HURON COUNTY – Huron County sent out a thank-you to the dedicated paramedic team that works tirelessly to keep the citizens safe and healthy.
Warden Glen McNeil talked about the extra burden that paramedics have carried throughout the COVID-19 pandemic.
“I’m very proud of how Huron County paramedics have responded to these increased demands and of the work they’re doing to support our long-term care homes, vulnerable citizens, and vaccine clinics,” McNeil said.
“Paramedic Services Week is a chance for us to thank them and to recognize their unwavering commitment to keeping our community safe and healthy.”
Huron County’s paramedics respond to approximately 10,000 calls annually at a wide range of medical emergencies, fires, water rescues, industrial and farm accidents, and highway traffic accidents, states a press release from the county.
The county employs 88 paramedics, seven supervisors, and seven management/administration people who form an integral part of the county’s emergency preparedness team.
The County of Huron thanks this team for their commitment, compassion, and dedication.
This year’s Paramedic Week theme is Paramedic as Educator – Citizen Ready. It demonstrates the vital role that paramedics play as educators to the public.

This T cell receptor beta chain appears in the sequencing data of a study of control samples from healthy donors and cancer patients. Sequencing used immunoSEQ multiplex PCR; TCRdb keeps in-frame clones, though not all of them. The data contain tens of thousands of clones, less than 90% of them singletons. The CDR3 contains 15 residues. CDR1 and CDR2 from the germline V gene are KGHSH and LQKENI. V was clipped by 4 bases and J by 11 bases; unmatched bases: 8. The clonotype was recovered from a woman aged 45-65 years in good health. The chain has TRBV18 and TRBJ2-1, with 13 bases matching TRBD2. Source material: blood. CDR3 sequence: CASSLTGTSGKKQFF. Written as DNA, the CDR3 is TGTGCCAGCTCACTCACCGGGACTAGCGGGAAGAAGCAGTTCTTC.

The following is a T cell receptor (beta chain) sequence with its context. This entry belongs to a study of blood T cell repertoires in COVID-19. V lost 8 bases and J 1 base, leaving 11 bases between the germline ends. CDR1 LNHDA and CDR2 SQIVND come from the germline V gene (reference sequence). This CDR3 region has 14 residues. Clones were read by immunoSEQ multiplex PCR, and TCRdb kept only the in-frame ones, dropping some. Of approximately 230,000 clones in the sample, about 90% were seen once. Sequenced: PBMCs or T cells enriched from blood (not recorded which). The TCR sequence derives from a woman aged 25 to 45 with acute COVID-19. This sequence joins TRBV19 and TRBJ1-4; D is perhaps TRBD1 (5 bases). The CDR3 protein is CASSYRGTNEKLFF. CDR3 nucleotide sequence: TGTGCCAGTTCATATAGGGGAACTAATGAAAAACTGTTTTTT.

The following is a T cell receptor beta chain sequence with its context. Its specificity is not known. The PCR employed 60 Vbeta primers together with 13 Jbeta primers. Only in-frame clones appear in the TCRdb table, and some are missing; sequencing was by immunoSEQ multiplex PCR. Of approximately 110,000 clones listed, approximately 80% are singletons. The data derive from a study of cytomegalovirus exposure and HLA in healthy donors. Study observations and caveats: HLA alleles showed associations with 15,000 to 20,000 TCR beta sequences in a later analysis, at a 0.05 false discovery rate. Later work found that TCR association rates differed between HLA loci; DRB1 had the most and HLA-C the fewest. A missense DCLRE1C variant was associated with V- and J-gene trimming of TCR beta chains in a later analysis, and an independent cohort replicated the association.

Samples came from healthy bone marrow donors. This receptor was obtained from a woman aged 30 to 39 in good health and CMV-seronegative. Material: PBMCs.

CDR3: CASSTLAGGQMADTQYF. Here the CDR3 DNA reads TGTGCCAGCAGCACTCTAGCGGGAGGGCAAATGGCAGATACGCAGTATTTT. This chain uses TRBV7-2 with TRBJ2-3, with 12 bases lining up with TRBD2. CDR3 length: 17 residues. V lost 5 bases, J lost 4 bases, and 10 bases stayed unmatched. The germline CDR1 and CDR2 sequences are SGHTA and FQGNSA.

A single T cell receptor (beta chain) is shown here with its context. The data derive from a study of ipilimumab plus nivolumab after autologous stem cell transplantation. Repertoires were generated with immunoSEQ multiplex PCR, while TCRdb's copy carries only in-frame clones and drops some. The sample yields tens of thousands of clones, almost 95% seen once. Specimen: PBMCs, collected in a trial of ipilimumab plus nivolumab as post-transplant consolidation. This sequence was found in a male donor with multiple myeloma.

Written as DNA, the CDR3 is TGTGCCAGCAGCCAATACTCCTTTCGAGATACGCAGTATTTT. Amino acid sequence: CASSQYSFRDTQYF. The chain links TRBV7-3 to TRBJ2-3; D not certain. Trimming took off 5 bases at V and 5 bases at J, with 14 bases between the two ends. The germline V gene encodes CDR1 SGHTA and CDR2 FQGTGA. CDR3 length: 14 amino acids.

The week began on Sunday, May 23 and will wrap up Saturday, May 29.
Each of the first five days has a specific public education focus designed to prepare citizens for an emergency. Day six is an opportunity for the public to get to know their local paramedics and emergency medical responders through recognition initiatives.
Paramedic Chiefs of Canada said on their website, “as healthcare professionals, paramedics are often incorporating the best research into practice but the public doesn’t always know why. In efforts to help the public understand why simple steps taken can make a difference in many emergencies prior to help arriving, the PCC looks to build on existing education and incorporating new trending treatments for the public to be citizen ready.”
The website provides links to the special education features, including speaking notes and media/public education ideas for the specific day's presentations.
Activation of 911 and screening helps to explain what to expect from the service when you call. Many people do not know what to expect when they call 911. Most often, it is because of an emergency that involves some panic and fear. Learning what happens when an emergency is actively occurring isn’t a good time to understand.
Other themes include how to control bleeding, high-performance CPR, what to do in case of an opioid overdose, and emergency preparedness (the first 72 hours).
You can view all the activities and all of the above discussions at https://www.paramedicchiefs.ca/paramedic-services-week-2021/.
The Paramedic Chiefs of Canada welcomes you to use any or all of the packages that have been developed for this special week. Each theme package contains key messages, suggested teaching strategies, and recommended audiences/venues.
Cory Bilyea, Local Journalism Initiative Reporter, Wingham Advance Times